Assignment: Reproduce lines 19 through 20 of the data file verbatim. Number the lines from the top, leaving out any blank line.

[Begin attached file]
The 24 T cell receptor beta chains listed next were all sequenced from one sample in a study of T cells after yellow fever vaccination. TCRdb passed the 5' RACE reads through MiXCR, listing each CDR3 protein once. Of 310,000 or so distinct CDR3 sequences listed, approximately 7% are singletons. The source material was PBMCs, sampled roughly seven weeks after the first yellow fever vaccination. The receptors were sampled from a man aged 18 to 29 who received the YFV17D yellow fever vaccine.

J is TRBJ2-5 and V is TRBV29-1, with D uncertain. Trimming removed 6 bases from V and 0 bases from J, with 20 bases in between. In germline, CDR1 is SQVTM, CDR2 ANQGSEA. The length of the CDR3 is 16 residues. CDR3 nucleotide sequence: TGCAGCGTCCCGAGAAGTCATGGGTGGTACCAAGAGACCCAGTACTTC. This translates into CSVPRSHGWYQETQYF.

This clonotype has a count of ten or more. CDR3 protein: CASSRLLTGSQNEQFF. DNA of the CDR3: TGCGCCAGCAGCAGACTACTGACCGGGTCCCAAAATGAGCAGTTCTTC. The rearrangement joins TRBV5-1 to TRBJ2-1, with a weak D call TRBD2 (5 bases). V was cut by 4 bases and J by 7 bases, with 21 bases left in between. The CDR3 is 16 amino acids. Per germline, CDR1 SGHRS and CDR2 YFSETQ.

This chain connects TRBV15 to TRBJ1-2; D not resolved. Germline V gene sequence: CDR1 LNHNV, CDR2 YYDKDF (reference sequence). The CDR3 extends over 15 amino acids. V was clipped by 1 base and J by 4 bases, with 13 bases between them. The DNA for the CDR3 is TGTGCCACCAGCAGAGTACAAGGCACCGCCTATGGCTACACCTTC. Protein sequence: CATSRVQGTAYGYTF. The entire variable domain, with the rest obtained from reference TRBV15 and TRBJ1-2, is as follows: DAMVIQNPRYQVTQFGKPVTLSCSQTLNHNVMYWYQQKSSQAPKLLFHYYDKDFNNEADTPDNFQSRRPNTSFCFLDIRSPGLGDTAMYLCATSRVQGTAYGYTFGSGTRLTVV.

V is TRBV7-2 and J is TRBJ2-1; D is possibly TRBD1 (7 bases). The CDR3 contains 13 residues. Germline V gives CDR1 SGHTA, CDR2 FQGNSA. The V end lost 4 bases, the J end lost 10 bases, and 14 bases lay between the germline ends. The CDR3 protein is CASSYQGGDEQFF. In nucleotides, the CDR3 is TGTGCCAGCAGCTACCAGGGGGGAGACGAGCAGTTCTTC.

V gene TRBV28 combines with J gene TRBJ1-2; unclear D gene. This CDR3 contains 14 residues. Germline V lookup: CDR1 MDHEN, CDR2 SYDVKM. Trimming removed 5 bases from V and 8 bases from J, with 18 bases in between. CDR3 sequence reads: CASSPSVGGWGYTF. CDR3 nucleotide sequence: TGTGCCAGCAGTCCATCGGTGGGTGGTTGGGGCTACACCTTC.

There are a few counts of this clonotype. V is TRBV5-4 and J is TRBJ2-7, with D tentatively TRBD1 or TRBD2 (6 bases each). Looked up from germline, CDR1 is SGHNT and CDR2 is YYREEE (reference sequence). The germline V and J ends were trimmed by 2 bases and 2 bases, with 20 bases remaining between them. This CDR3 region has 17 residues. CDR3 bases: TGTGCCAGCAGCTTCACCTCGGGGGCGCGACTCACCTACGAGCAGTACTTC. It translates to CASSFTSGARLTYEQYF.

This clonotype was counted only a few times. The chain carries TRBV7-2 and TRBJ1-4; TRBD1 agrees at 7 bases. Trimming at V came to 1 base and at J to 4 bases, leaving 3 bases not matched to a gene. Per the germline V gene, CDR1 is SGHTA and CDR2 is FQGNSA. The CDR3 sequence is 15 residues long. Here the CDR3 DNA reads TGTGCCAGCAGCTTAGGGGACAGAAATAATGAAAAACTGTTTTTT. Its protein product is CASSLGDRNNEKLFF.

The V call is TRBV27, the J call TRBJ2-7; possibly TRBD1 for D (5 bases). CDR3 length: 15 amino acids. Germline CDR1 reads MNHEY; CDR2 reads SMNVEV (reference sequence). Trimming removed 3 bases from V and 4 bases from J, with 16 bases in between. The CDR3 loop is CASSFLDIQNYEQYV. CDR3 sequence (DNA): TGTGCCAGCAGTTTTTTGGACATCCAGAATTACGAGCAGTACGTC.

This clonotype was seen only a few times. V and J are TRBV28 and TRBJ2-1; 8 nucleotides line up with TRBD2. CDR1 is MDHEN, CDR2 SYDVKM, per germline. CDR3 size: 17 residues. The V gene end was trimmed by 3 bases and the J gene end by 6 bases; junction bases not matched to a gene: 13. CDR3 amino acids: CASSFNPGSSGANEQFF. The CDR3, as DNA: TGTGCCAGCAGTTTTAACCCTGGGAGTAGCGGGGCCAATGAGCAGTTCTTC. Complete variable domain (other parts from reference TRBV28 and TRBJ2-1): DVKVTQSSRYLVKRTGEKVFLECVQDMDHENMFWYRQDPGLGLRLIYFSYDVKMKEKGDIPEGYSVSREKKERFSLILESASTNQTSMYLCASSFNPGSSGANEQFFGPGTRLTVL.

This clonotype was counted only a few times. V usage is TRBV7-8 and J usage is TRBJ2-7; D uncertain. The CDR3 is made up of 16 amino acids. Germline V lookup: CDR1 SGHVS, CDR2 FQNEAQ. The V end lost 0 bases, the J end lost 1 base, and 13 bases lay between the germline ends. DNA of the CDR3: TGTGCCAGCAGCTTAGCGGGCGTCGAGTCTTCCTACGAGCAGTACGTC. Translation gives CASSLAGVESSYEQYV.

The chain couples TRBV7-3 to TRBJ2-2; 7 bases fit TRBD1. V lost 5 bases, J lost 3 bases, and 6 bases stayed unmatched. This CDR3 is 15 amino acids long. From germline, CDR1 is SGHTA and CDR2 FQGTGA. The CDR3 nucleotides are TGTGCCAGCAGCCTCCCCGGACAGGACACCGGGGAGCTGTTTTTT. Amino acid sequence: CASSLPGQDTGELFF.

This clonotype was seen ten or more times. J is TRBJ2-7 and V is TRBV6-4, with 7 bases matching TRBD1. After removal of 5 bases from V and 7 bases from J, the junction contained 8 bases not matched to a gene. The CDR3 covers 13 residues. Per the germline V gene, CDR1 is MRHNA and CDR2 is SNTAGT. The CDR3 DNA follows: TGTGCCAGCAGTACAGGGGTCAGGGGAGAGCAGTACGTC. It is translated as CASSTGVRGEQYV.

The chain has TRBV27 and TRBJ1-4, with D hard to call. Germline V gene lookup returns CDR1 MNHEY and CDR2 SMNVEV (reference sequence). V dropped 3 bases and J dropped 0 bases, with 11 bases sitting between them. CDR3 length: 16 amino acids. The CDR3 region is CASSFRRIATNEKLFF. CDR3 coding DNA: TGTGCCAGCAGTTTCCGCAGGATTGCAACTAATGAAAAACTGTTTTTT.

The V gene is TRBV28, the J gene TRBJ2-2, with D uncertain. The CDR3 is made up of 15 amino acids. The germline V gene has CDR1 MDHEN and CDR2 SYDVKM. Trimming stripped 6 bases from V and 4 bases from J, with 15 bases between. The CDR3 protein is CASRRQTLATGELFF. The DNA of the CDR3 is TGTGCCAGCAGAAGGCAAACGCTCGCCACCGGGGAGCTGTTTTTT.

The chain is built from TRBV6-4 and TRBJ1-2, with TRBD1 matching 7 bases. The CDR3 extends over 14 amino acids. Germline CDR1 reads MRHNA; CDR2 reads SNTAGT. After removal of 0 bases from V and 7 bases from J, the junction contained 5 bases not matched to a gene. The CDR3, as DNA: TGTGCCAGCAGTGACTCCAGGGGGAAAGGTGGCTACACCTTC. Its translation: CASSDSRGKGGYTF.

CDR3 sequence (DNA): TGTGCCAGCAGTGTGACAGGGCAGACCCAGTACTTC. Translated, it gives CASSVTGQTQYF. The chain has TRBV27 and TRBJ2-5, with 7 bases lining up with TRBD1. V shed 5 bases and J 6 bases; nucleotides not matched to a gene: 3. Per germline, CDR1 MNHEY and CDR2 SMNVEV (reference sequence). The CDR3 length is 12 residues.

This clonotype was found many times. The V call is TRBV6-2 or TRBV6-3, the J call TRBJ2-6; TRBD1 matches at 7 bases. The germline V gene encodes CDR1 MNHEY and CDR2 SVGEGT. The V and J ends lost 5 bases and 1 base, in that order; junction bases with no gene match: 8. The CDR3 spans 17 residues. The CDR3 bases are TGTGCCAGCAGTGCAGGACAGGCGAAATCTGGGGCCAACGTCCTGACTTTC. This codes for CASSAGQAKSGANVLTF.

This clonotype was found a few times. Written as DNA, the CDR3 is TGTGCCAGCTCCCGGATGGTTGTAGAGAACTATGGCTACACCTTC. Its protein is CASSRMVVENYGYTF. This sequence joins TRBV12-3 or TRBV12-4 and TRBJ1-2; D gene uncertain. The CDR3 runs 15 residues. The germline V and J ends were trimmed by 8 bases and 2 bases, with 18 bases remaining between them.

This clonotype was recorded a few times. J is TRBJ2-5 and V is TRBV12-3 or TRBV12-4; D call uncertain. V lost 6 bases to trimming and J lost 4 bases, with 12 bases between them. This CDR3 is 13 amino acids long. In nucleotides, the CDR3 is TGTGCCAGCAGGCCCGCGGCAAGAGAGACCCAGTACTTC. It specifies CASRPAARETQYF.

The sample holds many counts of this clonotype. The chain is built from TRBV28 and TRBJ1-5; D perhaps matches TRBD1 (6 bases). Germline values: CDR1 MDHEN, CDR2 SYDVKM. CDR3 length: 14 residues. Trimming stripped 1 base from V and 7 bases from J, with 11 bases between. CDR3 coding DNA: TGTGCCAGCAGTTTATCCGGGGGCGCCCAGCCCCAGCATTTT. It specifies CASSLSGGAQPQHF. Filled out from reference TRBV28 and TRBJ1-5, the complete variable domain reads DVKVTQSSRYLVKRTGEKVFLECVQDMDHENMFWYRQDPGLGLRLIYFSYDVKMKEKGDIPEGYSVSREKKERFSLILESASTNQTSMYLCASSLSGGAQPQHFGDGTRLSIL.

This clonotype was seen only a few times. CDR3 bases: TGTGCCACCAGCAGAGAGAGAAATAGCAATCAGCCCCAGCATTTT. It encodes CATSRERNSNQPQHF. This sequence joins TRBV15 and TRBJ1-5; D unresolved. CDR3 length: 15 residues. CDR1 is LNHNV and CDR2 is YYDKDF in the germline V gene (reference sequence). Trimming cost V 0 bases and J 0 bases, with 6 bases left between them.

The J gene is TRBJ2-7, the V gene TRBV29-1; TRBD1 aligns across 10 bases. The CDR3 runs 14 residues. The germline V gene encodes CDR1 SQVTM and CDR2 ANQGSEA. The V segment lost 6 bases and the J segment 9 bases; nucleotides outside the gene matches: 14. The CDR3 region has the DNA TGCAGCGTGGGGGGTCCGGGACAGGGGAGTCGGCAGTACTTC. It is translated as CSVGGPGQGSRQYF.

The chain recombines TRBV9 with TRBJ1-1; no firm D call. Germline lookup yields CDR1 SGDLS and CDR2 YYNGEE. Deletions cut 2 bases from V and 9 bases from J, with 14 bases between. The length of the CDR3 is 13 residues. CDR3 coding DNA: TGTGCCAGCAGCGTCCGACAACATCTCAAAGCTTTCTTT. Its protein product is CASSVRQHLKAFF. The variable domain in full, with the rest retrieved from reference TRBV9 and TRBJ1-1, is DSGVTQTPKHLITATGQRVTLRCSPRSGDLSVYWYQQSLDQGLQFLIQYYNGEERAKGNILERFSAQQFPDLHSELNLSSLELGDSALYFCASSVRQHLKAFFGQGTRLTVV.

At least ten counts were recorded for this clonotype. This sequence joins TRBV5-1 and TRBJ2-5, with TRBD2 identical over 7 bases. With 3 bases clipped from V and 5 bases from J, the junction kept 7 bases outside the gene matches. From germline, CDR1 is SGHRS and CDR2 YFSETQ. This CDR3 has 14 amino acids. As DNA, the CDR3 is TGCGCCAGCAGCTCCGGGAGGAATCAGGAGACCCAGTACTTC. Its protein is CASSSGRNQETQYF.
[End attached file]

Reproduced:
This clonotype was found a few times. Written as DNA, the CDR3 is TGTGCCAGCTCCCGGATGGTTGTAGAGAACTATGGCTACACCTTC. Its protein is CASSRMVVENYGYTF. This sequence joins TRBV12-3 or TRBV12-4 and TRBJ1-2; D gene uncertain. The CDR3 runs 15 residues. The germline V and J ends were trimmed by 8 bases and 2 bases, with 18 bases remaining between them.

This clonotype was recorded a few times. J is TRBJ2-5 and V is TRBV12-3 or TRBV12-4; D call uncertain. V lost 6 bases to trimming and J lost 4 bases, with 12 bases between them. This CDR3 is 13 amino acids long. In nucleotides, the CDR3 is TGTGCCAGCAGGCCCGCGGCAAGAGAGACCCAGTACTTC. It specifies CASRPAARETQYF.